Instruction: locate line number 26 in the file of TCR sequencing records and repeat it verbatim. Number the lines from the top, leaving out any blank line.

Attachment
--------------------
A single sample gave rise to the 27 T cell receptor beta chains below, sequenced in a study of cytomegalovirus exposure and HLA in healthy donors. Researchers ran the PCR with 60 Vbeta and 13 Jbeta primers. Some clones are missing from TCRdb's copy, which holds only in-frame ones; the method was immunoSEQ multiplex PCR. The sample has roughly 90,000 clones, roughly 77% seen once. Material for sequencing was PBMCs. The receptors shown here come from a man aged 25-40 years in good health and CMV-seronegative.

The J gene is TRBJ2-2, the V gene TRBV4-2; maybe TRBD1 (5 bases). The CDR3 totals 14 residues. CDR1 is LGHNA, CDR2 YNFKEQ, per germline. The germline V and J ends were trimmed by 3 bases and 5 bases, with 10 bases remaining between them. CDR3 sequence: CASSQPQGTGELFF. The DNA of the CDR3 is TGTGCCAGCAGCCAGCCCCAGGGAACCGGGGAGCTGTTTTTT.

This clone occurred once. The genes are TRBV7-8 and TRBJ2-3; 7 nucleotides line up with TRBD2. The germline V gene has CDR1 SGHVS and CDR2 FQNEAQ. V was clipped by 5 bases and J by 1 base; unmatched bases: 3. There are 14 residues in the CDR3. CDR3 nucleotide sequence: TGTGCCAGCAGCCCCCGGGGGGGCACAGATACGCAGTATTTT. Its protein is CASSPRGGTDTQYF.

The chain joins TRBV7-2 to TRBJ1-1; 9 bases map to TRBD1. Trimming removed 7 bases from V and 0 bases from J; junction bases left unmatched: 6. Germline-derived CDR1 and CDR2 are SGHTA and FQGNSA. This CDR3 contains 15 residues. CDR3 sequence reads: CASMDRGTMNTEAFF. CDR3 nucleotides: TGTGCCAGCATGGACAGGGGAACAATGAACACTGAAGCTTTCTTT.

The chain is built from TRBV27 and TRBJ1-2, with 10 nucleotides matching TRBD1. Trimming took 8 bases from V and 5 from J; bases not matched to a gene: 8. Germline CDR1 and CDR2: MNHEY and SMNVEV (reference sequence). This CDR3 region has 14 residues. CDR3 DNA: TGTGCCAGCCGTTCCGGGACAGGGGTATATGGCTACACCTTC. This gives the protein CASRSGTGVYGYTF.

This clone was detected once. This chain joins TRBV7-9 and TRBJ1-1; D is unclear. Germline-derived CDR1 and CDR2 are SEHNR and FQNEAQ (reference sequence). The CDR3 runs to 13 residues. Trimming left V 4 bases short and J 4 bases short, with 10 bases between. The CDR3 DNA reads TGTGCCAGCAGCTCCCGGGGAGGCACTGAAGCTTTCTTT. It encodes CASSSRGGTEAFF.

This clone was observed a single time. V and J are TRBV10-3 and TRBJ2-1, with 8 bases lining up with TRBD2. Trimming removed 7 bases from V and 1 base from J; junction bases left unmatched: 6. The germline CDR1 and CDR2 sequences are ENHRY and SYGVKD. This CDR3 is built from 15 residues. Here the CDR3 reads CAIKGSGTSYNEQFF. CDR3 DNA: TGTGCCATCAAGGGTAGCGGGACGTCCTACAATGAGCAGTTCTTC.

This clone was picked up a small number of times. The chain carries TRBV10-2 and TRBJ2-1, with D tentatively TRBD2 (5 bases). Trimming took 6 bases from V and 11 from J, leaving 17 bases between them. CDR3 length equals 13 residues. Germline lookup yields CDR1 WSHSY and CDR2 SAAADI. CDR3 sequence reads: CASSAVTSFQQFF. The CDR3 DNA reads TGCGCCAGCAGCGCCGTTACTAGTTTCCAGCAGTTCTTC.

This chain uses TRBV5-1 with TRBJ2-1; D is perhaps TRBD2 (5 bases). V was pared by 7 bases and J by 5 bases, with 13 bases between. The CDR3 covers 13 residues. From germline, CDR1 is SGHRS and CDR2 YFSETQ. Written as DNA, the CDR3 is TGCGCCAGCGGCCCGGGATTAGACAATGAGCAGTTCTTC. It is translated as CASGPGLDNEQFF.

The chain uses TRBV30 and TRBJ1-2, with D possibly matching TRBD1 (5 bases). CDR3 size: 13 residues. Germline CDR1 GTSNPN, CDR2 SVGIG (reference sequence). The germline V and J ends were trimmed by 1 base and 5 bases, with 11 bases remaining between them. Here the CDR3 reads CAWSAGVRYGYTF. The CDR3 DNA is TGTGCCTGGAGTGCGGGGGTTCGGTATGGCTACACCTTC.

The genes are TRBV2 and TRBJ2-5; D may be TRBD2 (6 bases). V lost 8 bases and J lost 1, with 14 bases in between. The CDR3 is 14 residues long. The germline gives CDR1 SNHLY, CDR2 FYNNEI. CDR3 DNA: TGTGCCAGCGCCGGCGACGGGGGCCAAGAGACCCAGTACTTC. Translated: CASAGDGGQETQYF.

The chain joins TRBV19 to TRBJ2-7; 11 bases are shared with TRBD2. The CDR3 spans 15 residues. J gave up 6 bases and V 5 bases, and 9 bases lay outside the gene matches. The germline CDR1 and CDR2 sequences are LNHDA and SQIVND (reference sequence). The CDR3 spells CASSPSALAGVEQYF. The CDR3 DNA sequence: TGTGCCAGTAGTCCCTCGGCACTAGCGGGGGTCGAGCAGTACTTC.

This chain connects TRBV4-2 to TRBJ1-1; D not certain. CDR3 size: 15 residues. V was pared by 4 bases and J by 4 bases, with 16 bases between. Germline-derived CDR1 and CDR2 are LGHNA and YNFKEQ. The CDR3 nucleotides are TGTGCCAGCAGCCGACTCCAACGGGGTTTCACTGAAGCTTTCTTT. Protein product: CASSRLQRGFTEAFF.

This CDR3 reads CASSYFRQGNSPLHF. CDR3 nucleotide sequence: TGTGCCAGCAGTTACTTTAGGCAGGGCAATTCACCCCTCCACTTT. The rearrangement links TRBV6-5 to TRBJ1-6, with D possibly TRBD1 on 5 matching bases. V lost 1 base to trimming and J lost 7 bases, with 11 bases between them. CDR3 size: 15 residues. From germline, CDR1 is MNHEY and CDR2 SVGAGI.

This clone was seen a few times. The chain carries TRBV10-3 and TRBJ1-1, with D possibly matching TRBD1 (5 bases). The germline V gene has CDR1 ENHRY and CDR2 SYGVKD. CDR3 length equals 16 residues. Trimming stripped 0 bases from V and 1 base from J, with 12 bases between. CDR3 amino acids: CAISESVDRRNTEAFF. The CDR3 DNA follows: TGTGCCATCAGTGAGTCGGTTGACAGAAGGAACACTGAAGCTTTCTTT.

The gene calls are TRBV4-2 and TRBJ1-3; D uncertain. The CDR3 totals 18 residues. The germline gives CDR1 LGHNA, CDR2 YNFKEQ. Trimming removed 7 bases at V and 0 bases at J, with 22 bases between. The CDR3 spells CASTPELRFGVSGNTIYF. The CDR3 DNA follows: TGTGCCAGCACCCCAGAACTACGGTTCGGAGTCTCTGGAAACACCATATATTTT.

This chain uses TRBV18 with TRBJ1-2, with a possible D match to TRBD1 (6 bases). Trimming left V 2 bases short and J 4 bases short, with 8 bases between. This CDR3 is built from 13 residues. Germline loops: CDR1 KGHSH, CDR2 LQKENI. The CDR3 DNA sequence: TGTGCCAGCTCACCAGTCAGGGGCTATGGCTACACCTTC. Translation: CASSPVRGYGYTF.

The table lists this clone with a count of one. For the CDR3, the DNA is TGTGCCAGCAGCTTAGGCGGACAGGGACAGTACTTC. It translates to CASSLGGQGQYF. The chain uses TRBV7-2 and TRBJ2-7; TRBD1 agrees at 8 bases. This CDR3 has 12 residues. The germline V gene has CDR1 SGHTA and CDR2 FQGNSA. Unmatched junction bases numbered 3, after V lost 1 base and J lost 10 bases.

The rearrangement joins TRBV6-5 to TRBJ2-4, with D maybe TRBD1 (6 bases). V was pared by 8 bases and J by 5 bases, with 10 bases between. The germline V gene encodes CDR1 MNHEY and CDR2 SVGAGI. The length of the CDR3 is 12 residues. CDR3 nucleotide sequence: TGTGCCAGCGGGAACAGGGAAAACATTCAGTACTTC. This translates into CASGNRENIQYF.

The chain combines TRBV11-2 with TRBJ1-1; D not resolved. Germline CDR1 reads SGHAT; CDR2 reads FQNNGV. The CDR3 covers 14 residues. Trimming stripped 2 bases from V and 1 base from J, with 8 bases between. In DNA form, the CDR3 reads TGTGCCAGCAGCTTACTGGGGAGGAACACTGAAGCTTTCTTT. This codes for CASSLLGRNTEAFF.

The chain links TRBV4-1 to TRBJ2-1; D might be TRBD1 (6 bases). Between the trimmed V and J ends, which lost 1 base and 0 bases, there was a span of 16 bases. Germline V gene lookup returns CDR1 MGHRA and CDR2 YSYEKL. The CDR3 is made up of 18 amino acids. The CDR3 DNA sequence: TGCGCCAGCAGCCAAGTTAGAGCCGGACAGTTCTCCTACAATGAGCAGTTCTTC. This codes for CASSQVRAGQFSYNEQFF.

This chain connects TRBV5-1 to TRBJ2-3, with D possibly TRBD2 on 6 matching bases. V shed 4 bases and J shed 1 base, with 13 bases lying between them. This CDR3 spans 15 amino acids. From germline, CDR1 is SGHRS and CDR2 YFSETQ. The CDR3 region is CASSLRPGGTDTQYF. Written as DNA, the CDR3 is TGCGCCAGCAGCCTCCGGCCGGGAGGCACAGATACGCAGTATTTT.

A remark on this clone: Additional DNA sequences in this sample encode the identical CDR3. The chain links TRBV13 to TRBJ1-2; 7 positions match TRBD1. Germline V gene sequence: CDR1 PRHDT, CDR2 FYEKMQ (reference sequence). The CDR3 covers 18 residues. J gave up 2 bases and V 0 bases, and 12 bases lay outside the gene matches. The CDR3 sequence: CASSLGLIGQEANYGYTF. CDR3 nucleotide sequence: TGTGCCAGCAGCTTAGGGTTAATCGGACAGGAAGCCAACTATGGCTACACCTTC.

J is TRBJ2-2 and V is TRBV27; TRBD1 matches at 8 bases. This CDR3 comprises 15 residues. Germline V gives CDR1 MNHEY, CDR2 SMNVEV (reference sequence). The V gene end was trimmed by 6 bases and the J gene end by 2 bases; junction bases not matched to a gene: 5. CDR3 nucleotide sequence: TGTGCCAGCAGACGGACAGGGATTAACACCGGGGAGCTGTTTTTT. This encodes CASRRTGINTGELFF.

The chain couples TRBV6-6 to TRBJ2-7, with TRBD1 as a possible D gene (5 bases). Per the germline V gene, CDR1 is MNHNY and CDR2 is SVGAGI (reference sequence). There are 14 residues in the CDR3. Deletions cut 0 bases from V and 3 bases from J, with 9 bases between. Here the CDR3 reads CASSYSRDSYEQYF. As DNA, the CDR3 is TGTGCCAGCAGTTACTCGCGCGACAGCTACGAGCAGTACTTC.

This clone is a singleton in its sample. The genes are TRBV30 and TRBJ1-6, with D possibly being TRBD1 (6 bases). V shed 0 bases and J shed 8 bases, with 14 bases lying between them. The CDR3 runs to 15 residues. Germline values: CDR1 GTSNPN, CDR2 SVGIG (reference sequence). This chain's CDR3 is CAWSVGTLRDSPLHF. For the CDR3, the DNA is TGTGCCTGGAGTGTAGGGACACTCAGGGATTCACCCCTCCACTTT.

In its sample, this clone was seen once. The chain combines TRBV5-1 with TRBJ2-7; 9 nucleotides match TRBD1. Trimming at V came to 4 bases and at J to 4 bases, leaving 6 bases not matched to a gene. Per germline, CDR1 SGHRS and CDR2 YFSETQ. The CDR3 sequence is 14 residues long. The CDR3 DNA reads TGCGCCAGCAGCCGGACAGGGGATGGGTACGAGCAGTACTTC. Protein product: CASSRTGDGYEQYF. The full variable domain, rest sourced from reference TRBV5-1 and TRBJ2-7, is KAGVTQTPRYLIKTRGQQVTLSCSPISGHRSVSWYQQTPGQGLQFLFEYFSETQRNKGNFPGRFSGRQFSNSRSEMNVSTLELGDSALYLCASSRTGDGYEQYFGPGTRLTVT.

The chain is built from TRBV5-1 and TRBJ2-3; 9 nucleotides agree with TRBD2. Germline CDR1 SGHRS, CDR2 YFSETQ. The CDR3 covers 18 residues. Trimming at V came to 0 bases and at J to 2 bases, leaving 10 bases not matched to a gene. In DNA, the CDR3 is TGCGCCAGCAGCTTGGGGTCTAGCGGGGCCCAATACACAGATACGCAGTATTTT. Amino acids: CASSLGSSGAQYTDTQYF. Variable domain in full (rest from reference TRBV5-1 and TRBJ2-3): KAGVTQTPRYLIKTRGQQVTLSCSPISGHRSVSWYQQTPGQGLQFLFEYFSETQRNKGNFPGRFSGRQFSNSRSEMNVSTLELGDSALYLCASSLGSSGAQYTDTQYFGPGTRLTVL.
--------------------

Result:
This clone is a singleton in its sample. The genes are TRBV30 and TRBJ1-6, with D possibly being TRBD1 (6 bases). V shed 0 bases and J shed 8 bases, with 14 bases lying between them. The CDR3 runs to 15 residues. Germline values: CDR1 GTSNPN, CDR2 SVGIG (reference sequence). This chain's CDR3 is CAWSVGTLRDSPLHF. For the CDR3, the DNA is TGTGCCTGGAGTGTAGGGACACTCAGGGATTCACCCCTCCACTTT.